by Andrea Elizabeth
Neil DeGrasse Tyson thinks life was inevitable considering the properties and ubiquity of carbon. Isn’t that like saying paintings would be inevitable if there was enough paint? Yeah, and an artist.
In Lesson 1 of the Great Courses’ Physics and Our Universe, it is important to lay the groundwork that evolution is the cause of everything and life spontaneously happens because scientists have figured out how to make a synthetic cell. I had to look up the latter and found this article.
Why so many people swallow this propaganda with so many obvious gaps is beyond me. And they say we’re lazy for believing God did it when we come across gaps! They believe evolution spanned innumerable gaps too! Firstly, amino acids are so far from dna, and even a coherent dna strand still needs an egg, unless you’re just talking about replicating-only mitosis. Complex organisms require differentiation of cells, which is largely the unreplicable job of an egg. They can’t explain these gaps. So not impressed with their accomplishments or their irrational fervor to disprove God, but the latter is obviously their #1 goal. They think we send our kids to school to gloss over what we don’t know and can’t do, so that they quit believing in God. Understanding what we do know about the universe is secondary and is meant for commercial application.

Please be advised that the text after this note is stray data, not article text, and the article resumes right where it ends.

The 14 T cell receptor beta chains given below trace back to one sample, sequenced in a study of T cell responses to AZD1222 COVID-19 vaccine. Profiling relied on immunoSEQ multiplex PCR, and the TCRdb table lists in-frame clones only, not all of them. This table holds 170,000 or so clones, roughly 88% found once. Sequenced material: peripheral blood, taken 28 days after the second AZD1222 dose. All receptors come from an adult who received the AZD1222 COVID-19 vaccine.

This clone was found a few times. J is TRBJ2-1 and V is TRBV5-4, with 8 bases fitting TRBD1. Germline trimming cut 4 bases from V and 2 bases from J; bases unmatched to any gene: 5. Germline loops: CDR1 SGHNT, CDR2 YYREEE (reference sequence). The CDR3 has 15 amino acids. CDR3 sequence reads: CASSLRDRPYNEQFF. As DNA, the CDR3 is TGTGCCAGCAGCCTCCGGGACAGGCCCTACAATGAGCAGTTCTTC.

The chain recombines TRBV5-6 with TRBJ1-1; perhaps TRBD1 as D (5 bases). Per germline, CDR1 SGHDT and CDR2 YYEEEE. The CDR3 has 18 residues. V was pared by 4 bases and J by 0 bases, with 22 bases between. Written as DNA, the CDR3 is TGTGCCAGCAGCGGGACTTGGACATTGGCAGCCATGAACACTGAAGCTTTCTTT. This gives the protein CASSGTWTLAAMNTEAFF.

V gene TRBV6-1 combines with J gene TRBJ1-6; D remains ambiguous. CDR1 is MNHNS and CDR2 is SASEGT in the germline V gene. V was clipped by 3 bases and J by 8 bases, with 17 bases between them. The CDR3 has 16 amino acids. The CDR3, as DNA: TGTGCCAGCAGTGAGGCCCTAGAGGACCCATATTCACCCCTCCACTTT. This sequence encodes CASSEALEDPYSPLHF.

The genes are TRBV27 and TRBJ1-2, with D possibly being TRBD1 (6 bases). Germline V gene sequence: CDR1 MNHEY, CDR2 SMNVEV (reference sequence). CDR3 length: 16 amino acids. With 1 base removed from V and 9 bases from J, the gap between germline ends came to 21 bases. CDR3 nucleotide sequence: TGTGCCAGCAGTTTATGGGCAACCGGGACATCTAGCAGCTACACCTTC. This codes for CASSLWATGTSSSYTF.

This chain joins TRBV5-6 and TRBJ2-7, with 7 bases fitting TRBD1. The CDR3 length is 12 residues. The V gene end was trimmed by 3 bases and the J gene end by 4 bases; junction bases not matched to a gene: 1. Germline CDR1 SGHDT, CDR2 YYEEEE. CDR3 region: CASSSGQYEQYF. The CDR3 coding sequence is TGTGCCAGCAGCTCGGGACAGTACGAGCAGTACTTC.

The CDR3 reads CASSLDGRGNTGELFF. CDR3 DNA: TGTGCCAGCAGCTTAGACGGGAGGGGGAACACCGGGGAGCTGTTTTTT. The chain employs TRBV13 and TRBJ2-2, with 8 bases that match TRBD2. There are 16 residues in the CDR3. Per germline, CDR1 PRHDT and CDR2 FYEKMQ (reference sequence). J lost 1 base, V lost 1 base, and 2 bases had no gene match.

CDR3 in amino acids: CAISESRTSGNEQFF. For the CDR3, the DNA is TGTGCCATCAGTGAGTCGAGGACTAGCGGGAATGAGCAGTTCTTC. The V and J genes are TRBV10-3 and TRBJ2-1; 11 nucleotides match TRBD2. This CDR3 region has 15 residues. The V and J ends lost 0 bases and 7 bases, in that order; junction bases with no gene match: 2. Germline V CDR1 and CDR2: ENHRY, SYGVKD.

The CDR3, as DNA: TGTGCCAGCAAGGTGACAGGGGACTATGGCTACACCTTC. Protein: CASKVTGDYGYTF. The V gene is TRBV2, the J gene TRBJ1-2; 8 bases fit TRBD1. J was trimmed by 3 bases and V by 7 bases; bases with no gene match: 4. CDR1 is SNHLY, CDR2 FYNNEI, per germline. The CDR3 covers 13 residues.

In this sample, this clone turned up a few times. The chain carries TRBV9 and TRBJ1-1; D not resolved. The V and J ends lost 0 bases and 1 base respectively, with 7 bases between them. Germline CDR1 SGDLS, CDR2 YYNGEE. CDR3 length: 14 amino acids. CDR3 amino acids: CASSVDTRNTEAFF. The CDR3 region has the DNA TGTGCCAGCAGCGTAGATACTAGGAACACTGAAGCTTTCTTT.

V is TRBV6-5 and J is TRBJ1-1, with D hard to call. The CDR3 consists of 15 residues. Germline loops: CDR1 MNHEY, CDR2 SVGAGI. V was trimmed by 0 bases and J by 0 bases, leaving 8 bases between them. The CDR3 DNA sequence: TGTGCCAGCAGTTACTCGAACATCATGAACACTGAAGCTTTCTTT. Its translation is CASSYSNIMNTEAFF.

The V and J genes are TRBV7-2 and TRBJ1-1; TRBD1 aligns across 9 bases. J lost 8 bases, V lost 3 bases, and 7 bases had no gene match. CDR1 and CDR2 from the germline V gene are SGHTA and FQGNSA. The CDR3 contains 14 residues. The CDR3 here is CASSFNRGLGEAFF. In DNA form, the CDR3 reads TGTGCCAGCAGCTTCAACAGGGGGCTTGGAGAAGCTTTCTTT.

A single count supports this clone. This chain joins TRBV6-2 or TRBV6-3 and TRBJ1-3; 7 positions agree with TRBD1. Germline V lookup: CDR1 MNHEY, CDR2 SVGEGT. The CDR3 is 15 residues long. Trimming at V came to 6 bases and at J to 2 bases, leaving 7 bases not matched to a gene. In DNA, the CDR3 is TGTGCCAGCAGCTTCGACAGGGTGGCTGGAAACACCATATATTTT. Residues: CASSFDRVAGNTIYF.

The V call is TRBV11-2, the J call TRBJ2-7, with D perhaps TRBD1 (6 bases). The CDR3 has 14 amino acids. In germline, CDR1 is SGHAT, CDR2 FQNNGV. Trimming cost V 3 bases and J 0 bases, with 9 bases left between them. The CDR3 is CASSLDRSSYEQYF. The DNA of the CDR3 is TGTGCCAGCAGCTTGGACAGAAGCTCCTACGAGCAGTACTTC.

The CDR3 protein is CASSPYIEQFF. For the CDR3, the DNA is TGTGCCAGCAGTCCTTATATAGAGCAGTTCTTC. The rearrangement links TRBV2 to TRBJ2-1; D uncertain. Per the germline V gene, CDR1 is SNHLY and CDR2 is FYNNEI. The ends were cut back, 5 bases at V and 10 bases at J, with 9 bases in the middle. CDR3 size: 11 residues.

Over 100 years ago, Albert Einstein grappled with the implications of his revolutionary special theory of relativity and came to a startling conclusion: mass and energy are one, related by the formula E = mc2. In “Einstein’s Big Idea,” NOVA dramatizes the remarkable story behind this equation. E = mc2 was just one of several extraordinary breakthroughs that Einstein made in 1905, including the completion of his special theory of relativity, his identification of proof that atoms exist, and his explanation of the nature of light, which would win him the Nobel Prize in Physics. Among Einstein’s ideas, E = mc2 is by far the most famous. Yet how many people know what it really means? In a thought-provoking and engrossing docudrama, NOVA illuminates this deceptively simple formula by unraveling the story of how it came to be.”